Answer: Continental shouldn’t have charged your travel agent $500 after your flight. And even if it had, you shouldn’t have been dragged into it.
Let’s take these issues one at a time. The charge from Continental to your agent is referred to as a debit memo. Airlines send them to travel agents when they’ve booked a ticket incorrectly (or, as they often like to say, illegally). The problem with these memos is that they’re arbitrary and sometimes unreasonable. If an agency doesn’t pay the fine, it could lose its ability to write an airline ticket.
You’re correct in your assessment of the airline’s position. Airlines (not just Continental) expect agents to know their rules, and when they violate them, air carriers are quick to demand that they pay whatever penalty they see fit. I would have no problem with this, as long as airlines were clear about their rules. In your case, it appears Continental’s employees misinformed your agent.
Should you have forked over $500? No. You used a travel agent and paid a booking fee because of his expertise. Also, you paid your travel agent for the tickets, not the airline. I can certainly understand why an agent might be tempted to pass along a debit memo to a client, but in almost every circumstance, I don’t think the customer is responsible for a fare difference or penalty. It’s your agent’s problem.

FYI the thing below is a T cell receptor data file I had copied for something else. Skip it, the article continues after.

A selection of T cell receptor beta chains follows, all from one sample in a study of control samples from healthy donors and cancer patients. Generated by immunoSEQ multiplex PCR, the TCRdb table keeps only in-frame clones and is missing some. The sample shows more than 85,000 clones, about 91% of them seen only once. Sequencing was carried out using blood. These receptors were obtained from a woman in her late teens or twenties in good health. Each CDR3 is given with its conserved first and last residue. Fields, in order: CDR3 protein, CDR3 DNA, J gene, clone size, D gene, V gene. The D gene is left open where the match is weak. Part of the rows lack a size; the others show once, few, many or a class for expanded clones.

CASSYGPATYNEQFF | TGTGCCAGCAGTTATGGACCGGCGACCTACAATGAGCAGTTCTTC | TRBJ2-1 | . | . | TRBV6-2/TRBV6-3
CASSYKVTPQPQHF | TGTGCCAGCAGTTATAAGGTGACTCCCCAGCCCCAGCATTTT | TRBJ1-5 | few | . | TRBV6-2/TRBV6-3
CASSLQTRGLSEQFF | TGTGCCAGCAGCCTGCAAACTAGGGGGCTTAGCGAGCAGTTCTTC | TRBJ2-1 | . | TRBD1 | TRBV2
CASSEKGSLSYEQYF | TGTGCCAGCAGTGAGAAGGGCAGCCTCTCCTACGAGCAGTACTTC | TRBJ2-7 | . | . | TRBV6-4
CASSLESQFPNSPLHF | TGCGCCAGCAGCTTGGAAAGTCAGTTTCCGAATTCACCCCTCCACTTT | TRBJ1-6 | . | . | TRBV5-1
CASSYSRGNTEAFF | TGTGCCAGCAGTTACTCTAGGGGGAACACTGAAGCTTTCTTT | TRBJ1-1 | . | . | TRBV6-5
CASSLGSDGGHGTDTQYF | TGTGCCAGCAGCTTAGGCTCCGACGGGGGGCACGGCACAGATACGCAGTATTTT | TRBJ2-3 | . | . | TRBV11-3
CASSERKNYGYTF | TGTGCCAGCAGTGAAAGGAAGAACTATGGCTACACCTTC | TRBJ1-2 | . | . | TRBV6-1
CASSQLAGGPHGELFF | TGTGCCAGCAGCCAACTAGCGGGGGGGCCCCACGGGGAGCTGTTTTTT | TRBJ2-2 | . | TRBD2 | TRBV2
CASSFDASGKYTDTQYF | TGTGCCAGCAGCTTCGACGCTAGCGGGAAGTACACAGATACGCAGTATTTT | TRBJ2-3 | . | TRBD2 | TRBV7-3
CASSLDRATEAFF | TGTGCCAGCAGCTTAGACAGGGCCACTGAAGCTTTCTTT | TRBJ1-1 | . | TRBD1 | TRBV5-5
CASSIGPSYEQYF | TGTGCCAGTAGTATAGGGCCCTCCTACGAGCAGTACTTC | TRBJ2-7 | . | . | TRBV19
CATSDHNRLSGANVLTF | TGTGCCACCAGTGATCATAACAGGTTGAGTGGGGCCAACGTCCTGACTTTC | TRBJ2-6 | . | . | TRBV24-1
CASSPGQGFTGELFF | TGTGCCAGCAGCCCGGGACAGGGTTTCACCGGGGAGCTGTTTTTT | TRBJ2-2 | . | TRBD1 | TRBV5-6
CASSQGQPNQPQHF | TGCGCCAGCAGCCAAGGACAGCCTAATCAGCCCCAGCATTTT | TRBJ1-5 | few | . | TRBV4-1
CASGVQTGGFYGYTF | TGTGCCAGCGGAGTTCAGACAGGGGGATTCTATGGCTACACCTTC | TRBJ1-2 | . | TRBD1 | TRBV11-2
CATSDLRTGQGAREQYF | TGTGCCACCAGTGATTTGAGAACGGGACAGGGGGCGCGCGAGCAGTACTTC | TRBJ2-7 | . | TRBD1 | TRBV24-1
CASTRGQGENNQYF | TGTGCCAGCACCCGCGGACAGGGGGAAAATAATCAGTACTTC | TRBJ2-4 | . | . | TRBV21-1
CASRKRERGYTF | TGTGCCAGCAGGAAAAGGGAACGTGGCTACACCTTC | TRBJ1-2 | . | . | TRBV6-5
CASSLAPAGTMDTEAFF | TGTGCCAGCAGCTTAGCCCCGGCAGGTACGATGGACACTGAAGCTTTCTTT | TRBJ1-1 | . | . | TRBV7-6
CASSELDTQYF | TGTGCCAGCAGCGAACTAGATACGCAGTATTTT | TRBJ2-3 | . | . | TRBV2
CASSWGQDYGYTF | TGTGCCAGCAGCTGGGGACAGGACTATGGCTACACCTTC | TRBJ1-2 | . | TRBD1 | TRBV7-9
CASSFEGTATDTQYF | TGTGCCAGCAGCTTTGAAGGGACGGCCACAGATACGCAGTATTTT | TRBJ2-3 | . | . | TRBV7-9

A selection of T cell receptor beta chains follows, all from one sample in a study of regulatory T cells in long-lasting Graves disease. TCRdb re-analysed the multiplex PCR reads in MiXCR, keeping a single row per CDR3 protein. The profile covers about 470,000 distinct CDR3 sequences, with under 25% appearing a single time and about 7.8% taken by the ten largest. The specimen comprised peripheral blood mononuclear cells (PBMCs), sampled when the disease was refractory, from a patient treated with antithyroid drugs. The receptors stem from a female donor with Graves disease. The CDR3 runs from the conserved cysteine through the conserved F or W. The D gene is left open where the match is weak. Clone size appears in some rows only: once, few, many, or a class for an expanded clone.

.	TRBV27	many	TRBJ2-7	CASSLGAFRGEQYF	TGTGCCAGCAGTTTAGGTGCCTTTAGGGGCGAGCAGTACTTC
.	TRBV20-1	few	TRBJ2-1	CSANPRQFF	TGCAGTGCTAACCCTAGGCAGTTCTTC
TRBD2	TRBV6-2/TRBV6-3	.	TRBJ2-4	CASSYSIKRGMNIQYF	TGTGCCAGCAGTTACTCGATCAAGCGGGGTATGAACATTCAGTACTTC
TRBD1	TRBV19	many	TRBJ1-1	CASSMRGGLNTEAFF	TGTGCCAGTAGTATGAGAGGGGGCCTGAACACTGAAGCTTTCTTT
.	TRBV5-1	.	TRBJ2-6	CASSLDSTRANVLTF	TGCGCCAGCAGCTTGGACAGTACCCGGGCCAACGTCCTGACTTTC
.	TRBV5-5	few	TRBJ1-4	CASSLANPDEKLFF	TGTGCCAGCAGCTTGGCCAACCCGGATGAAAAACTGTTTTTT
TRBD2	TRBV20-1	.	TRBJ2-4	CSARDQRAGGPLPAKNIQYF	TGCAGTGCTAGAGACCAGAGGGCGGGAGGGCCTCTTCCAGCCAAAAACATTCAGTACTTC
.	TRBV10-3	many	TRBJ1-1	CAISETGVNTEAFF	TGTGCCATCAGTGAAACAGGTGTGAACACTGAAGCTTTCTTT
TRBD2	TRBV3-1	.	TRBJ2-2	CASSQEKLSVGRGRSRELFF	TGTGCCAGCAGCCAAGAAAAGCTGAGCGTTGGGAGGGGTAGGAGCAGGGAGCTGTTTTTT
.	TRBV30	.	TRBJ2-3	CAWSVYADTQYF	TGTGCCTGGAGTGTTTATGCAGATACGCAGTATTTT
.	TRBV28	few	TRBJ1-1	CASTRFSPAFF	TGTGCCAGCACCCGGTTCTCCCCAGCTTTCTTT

You might have cleared this up by sending a brief, polite email to Continental. I list the names of customer service executives on the On Your Side wiki (http://onyoursi.de/wiki/). A written query might have initiated a more thorough investigation, which might have revealed that the agents to whom you and your agent spoke gave you incorrect information about the change fee. Most airlines record every conversation in their call centers, and can listen to what an agent said and then make a determination.
I contacted Continental on behalf of you and your travel agent. Your agent contacted you shortly after that, saying that Continental had reversed the charges.
(Photo: martin toy/Flickr Creative Commons)